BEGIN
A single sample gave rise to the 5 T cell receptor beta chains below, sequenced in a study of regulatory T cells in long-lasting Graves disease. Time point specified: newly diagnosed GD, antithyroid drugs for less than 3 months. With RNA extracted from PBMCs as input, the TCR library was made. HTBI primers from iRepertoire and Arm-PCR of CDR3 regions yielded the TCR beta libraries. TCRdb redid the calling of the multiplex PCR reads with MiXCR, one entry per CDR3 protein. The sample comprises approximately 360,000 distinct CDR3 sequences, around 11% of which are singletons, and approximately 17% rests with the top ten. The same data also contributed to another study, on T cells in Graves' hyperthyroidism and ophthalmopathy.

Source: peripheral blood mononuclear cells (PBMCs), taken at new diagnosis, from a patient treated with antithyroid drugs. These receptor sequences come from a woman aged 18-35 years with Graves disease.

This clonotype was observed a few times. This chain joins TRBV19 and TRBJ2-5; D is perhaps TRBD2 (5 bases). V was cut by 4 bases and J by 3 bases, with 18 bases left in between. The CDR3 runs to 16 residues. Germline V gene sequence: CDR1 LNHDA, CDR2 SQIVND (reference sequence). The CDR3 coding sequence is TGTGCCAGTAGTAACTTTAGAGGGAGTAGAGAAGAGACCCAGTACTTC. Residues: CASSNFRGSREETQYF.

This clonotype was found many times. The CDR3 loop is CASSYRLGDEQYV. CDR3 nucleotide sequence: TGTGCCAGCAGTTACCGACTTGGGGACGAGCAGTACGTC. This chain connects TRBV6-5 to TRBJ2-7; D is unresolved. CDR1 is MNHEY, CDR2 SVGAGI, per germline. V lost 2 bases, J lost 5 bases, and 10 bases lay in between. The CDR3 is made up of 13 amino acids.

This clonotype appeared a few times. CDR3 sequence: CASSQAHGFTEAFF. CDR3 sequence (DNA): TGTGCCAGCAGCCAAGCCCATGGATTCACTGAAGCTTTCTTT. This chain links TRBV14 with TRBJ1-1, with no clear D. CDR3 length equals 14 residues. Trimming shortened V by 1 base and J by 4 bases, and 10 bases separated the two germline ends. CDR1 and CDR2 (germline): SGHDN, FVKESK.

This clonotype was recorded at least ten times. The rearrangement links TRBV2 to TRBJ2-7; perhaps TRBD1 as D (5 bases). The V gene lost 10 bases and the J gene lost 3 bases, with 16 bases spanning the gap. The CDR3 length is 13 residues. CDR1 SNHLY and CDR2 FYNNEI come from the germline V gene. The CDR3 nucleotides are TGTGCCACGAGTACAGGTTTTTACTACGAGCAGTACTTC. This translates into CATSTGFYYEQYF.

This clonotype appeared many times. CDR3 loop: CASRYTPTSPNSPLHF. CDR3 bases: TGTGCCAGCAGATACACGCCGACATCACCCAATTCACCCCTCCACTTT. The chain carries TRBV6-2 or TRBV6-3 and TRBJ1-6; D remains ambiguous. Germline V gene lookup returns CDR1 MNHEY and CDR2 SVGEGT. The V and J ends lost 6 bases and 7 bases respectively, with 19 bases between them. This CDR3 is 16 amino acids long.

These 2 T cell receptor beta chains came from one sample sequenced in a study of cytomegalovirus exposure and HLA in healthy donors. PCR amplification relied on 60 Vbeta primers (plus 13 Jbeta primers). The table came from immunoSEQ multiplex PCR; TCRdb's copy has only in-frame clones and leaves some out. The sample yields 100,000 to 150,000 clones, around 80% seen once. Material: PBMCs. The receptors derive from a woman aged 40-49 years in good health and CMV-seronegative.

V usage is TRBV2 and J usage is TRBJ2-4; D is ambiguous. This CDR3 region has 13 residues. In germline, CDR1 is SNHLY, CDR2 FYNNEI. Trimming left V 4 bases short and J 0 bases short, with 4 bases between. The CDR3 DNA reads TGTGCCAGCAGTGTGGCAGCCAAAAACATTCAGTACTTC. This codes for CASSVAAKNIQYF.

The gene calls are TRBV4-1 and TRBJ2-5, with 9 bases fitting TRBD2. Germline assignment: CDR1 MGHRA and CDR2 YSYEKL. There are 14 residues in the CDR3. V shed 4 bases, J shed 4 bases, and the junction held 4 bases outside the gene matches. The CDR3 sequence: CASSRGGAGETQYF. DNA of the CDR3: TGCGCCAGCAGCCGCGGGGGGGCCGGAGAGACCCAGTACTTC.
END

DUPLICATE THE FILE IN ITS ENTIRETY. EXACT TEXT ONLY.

A single sample gave rise to the 5 T cell receptor beta chains below, sequenced in a study of regulatory T cells in long-lasting Graves disease. Time point specified: newly diagnosed GD, antithyroid drugs for less than 3 months. With RNA extracted from PBMCs as input, the TCR library was made. HTBI primers from iRepertoire and Arm-PCR of CDR3 regions yielded the TCR beta libraries. TCRdb redid the calling of the multiplex PCR reads with MiXCR, one entry per CDR3 protein. The sample comprises approximately 360,000 distinct CDR3 sequences, around 11% of which are singletons, and approximately 17% rests with the top ten. The same data also contributed to another study, on T cells in Graves' hyperthyroidism and ophthalmopathy.

Source: peripheral blood mononuclear cells (PBMCs), taken at new diagnosis, from a patient treated with antithyroid drugs. These receptor sequences come from a woman aged 18-35 years with Graves disease.

This clonotype was observed a few times. This chain joins TRBV19 and TRBJ2-5; D is perhaps TRBD2 (5 bases). V was cut by 4 bases and J by 3 bases, with 18 bases left in between. The CDR3 runs to 16 residues. Germline V gene sequence: CDR1 LNHDA, CDR2 SQIVND (reference sequence). The CDR3 coding sequence is TGTGCCAGTAGTAACTTTAGAGGGAGTAGAGAAGAGACCCAGTACTTC. Residues: CASSNFRGSREETQYF.

This clonotype was found many times. The CDR3 loop is CASSYRLGDEQYV. CDR3 nucleotide sequence: TGTGCCAGCAGTTACCGACTTGGGGACGAGCAGTACGTC. This chain connects TRBV6-5 to TRBJ2-7; D is unresolved. CDR1 is MNHEY, CDR2 SVGAGI, per germline. V lost 2 bases, J lost 5 bases, and 10 bases lay in between. The CDR3 is made up of 13 amino acids.

This clonotype appeared a few times. CDR3 sequence: CASSQAHGFTEAFF. CDR3 sequence (DNA): TGTGCCAGCAGCCAAGCCCATGGATTCACTGAAGCTTTCTTT. This chain links TRBV14 with TRBJ1-1, with no clear D. CDR3 length equals 14 residues. Trimming shortened V by 1 base and J by 4 bases, and 10 bases separated the two germline ends. CDR1 and CDR2 (germline): SGHDN, FVKESK.

This clonotype was recorded at least ten times. The rearrangement links TRBV2 to TRBJ2-7; perhaps TRBD1 as D (5 bases). The V gene lost 10 bases and the J gene lost 3 bases, with 16 bases spanning the gap. The CDR3 length is 13 residues. CDR1 SNHLY and CDR2 FYNNEI come from the germline V gene. The CDR3 nucleotides are TGTGCCACGAGTACAGGTTTTTACTACGAGCAGTACTTC. This translates into CATSTGFYYEQYF.

This clonotype appeared many times. CDR3 loop: CASRYTPTSPNSPLHF. CDR3 bases: TGTGCCAGCAGATACACGCCGACATCACCCAATTCACCCCTCCACTTT. The chain carries TRBV6-2 or TRBV6-3 and TRBJ1-6; D remains ambiguous. Germline V gene lookup returns CDR1 MNHEY and CDR2 SVGEGT. The V and J ends lost 6 bases and 7 bases respectively, with 19 bases between them. This CDR3 is 16 amino acids long.

These 2 T cell receptor beta chains came from one sample sequenced in a study of cytomegalovirus exposure and HLA in healthy donors. PCR amplification relied on 60 Vbeta primers (plus 13 Jbeta primers). The table came from immunoSEQ multiplex PCR; TCRdb's copy has only in-frame clones and leaves some out. The sample yields 100,000 to 150,000 clones, around 80% seen once. Material: PBMCs. The receptors derive from a woman aged 40-49 years in good health and CMV-seronegative.

V usage is TRBV2 and J usage is TRBJ2-4; D is ambiguous. This CDR3 region has 13 residues. In germline, CDR1 is SNHLY, CDR2 FYNNEI. Trimming left V 4 bases short and J 0 bases short, with 4 bases between. The CDR3 DNA reads TGTGCCAGCAGTGTGGCAGCCAAAAACATTCAGTACTTC. This codes for CASSVAAKNIQYF.

The gene calls are TRBV4-1 and TRBJ2-5, with 9 bases fitting TRBD2. Germline assignment: CDR1 MGHRA and CDR2 YSYEKL. There are 14 residues in the CDR3. V shed 4 bases, J shed 4 bases, and the junction held 4 bases outside the gene matches. The CDR3 sequence: CASSRGGAGETQYF. DNA of the CDR3: TGCGCCAGCAGCCGCGGGGGGGCCGGAGAGACCCAGTACTTC.